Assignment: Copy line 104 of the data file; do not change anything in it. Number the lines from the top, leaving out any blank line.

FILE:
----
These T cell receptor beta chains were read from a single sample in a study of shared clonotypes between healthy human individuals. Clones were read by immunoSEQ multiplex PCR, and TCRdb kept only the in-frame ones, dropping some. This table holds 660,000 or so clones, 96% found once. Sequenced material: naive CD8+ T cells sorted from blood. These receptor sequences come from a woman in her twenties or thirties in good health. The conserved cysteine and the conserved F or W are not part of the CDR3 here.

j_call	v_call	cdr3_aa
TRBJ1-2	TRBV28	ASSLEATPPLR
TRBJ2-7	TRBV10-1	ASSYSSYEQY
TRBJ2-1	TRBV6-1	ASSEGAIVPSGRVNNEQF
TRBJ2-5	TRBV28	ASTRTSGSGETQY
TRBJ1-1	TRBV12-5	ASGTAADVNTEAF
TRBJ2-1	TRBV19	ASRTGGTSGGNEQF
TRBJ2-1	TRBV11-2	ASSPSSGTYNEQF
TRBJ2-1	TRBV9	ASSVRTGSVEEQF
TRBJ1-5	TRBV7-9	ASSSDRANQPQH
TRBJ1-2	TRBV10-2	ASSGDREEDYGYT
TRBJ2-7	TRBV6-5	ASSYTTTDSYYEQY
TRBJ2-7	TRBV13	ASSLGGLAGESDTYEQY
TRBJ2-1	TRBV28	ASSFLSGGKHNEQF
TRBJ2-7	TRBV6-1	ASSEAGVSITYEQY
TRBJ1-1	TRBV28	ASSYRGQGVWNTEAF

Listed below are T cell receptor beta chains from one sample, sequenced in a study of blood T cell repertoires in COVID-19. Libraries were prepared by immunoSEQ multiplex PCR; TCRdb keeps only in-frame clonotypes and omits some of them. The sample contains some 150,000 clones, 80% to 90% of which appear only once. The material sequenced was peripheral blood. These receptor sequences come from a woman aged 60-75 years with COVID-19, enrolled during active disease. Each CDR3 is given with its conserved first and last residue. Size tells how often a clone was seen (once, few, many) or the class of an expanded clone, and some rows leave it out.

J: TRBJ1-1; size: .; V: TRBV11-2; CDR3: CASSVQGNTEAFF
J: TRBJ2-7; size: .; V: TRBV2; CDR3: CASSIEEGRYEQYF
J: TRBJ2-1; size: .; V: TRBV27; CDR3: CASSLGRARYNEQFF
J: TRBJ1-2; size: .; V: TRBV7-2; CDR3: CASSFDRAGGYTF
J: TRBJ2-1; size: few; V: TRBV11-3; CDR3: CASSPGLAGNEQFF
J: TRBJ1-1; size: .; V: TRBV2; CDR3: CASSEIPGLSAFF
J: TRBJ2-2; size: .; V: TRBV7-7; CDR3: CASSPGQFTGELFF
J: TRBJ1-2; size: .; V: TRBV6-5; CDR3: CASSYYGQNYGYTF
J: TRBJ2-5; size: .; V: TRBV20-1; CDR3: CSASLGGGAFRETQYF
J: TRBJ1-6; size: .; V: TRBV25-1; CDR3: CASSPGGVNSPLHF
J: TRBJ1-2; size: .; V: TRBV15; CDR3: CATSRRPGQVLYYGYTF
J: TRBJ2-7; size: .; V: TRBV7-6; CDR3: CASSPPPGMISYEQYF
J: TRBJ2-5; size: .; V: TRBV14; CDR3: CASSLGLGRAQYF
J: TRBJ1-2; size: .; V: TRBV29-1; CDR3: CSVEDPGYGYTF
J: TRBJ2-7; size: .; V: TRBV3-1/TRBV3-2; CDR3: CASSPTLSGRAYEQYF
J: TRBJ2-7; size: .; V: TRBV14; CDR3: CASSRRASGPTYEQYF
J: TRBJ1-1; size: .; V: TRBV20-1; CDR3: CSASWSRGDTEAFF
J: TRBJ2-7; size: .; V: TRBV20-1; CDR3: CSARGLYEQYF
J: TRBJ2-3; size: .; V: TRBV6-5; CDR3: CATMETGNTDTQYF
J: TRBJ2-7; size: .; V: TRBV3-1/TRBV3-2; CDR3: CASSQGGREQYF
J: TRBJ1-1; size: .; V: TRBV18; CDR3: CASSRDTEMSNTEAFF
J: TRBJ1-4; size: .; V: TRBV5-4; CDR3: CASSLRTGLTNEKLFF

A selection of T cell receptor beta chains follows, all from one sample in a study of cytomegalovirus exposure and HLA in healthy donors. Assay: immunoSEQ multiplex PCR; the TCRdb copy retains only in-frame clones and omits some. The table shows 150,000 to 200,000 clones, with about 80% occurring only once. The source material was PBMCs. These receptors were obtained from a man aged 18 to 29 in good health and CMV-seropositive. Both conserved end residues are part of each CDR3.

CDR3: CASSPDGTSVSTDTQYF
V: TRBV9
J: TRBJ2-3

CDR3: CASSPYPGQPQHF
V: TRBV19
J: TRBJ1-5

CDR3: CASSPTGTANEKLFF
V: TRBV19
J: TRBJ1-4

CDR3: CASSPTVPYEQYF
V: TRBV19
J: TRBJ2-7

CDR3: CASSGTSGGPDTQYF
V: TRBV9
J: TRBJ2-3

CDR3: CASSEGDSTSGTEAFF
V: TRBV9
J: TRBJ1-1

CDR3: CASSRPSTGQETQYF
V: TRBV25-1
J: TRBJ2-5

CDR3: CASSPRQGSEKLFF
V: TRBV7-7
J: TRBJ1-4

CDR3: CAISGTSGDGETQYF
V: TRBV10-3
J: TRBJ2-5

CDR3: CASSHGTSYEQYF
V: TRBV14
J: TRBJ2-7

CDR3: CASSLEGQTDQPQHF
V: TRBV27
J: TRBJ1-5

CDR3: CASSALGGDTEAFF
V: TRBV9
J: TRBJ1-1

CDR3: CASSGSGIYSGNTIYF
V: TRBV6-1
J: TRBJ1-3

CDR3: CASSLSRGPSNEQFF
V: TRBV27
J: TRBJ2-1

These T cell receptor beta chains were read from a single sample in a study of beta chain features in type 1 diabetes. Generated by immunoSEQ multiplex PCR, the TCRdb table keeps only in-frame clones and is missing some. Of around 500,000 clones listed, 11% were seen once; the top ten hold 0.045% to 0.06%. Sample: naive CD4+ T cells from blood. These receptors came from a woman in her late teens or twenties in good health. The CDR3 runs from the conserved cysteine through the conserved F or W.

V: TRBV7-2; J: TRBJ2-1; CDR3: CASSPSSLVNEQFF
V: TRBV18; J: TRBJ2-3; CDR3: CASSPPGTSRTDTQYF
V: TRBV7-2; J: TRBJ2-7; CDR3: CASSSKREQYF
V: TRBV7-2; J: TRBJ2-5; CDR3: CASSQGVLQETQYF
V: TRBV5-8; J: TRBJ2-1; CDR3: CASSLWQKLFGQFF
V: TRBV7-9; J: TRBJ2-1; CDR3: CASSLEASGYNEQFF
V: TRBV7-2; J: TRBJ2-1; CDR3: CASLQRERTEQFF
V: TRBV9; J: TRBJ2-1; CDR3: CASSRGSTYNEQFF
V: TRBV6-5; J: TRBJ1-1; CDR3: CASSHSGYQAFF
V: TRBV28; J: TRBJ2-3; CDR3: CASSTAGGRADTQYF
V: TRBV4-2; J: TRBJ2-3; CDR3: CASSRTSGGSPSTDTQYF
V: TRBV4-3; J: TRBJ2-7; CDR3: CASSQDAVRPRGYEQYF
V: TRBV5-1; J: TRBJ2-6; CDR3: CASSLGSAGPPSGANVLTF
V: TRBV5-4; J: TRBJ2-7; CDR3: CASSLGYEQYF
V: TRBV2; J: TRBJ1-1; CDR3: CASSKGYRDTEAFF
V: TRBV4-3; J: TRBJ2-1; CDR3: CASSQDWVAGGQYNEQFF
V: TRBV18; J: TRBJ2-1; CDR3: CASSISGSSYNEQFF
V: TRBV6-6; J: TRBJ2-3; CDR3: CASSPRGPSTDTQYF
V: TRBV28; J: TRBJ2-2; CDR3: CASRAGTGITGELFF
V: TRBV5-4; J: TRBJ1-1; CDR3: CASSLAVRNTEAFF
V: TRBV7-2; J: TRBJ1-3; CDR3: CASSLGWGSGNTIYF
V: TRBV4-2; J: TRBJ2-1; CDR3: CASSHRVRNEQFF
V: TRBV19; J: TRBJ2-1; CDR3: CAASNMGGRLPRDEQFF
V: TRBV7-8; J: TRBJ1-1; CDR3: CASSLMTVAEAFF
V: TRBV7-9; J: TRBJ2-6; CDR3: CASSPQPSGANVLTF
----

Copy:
V: TRBV5-4; J: TRBJ1-1; CDR3: CASSLAVRNTEAFF